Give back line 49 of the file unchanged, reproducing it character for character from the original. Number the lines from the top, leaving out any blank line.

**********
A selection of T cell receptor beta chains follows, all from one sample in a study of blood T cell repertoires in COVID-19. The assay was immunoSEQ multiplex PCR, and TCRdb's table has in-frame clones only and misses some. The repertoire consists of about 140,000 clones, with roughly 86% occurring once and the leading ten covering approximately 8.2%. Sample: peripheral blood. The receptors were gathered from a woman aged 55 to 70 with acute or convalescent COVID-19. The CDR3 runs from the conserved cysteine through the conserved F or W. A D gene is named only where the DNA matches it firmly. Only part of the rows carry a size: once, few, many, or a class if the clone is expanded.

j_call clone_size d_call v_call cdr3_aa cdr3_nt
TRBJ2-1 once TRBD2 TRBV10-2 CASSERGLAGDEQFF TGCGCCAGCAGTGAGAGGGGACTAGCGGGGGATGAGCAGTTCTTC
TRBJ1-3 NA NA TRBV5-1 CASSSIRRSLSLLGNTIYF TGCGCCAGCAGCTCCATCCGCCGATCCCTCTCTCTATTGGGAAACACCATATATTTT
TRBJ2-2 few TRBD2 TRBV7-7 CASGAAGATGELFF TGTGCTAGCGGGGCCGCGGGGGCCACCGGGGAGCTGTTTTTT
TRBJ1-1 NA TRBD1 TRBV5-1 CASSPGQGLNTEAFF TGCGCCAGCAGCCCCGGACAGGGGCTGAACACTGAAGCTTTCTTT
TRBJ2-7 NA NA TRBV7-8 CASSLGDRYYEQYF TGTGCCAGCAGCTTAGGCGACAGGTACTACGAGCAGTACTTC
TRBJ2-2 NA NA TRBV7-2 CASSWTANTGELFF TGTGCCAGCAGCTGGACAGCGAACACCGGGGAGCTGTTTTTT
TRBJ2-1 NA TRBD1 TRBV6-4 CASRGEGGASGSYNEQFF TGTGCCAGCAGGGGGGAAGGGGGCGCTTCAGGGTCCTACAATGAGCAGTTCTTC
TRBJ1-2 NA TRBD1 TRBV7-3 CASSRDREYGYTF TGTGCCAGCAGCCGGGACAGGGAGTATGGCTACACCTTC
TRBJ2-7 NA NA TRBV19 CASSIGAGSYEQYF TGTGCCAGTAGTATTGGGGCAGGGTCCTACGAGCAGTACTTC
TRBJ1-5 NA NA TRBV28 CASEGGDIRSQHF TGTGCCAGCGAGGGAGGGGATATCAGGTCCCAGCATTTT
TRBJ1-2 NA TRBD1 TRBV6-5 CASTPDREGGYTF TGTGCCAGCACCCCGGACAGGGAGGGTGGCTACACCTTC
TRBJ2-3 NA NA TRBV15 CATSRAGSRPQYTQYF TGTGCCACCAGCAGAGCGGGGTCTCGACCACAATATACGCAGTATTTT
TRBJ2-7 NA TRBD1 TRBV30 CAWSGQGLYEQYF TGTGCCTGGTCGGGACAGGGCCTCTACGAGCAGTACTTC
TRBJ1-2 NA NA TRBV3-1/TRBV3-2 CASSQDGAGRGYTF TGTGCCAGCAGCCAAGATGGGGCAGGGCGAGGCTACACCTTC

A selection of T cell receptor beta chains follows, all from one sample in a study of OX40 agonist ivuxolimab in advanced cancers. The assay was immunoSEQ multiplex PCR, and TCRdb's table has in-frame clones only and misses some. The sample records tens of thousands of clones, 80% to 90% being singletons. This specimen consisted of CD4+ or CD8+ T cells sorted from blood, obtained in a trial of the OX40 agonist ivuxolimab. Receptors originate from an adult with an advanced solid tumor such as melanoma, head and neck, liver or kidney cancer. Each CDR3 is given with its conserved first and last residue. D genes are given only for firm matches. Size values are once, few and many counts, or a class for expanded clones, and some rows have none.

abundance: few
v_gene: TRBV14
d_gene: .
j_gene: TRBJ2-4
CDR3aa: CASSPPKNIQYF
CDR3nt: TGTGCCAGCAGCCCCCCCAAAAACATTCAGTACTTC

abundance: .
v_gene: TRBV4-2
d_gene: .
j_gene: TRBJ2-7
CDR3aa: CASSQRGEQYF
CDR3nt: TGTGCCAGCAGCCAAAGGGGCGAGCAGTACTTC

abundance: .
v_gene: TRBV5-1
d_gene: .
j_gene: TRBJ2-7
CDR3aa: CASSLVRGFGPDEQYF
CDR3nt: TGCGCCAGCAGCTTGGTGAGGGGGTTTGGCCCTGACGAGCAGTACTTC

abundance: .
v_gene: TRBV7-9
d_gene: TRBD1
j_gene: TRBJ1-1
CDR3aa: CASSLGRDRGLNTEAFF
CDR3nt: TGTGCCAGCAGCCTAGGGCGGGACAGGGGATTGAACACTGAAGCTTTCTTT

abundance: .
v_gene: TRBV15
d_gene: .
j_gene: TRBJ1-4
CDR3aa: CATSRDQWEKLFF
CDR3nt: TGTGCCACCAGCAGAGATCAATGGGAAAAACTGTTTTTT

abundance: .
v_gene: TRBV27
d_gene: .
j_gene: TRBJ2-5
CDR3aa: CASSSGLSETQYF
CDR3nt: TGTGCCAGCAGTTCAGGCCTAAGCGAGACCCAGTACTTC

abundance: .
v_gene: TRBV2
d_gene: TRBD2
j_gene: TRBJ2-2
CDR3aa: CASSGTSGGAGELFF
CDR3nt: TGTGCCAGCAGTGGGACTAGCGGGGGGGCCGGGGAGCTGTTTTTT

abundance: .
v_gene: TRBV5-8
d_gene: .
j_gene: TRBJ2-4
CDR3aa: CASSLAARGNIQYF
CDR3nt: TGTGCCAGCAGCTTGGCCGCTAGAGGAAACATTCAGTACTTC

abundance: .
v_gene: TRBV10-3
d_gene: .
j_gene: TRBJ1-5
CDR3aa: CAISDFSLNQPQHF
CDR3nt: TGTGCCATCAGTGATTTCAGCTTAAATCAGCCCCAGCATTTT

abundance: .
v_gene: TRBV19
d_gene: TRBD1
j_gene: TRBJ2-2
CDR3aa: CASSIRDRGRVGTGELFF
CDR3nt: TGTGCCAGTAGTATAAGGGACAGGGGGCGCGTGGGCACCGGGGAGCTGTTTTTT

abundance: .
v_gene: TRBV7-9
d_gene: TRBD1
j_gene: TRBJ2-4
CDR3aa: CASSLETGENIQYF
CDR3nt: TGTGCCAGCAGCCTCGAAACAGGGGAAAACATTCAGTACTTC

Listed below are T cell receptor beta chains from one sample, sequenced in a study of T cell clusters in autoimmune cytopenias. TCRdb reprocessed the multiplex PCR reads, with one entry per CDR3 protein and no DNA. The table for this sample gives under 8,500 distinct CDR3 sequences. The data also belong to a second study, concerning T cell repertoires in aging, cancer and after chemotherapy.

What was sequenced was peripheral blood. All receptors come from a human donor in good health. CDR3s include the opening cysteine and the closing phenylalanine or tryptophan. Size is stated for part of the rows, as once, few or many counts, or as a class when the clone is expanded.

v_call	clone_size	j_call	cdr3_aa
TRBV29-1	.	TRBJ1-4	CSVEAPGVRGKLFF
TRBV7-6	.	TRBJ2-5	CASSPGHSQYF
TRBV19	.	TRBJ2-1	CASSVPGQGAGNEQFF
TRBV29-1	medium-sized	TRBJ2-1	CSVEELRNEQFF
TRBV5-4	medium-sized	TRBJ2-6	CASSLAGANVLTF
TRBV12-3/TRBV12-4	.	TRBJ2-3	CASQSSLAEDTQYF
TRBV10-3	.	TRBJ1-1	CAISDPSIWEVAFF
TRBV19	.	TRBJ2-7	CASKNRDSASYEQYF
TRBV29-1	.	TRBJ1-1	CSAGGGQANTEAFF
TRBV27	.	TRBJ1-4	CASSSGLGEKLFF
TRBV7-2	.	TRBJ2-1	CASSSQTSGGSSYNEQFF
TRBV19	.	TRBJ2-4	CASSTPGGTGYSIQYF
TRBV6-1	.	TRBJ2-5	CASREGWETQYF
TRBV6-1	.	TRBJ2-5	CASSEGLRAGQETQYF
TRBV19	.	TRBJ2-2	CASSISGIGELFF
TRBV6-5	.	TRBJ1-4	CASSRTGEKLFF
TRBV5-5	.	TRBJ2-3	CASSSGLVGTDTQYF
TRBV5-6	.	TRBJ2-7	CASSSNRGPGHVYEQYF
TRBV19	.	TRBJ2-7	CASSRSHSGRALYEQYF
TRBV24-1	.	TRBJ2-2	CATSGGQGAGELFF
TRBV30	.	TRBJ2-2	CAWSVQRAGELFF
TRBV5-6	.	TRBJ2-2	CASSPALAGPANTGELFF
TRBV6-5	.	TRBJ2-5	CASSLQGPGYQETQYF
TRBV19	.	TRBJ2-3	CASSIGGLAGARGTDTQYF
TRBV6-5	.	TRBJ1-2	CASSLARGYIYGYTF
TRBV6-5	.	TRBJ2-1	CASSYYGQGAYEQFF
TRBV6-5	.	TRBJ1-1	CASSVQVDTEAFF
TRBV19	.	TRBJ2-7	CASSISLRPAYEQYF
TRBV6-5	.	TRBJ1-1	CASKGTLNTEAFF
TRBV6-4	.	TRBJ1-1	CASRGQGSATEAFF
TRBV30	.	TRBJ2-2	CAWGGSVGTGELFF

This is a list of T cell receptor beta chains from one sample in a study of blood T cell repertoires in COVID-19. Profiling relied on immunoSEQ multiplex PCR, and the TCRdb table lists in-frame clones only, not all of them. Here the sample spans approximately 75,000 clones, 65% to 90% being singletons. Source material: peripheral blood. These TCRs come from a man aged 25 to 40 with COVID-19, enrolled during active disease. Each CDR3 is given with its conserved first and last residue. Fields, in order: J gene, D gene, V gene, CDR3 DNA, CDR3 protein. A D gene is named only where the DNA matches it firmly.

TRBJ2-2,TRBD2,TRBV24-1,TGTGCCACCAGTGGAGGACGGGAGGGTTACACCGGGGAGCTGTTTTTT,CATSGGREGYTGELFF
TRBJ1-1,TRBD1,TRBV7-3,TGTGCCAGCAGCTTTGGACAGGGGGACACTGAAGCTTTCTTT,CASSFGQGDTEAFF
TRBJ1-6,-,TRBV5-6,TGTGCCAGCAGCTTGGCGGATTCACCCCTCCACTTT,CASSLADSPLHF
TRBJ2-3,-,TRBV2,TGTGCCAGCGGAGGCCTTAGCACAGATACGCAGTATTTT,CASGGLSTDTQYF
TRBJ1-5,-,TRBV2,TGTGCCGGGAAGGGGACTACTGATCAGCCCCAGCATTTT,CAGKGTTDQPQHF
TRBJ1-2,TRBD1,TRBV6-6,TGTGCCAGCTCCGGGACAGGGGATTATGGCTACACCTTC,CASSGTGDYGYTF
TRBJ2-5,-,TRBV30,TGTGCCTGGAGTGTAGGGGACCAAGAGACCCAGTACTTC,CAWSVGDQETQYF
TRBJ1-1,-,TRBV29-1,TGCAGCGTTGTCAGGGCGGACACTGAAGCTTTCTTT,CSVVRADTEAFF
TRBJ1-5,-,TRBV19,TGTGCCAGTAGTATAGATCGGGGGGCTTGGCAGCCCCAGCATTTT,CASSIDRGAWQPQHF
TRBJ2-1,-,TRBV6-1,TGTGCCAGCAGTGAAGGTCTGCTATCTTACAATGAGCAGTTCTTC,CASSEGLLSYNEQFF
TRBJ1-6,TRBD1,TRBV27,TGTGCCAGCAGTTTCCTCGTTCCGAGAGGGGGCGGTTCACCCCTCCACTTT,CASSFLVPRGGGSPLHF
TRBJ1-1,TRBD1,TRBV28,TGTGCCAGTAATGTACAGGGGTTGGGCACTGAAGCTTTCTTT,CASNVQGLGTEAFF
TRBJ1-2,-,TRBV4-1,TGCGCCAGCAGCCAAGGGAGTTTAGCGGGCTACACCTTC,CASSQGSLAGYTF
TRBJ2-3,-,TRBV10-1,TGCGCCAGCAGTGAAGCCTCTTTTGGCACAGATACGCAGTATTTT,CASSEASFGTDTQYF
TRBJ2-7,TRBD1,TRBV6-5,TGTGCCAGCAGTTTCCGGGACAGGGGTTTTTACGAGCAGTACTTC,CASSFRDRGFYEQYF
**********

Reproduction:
v_gene: TRBV27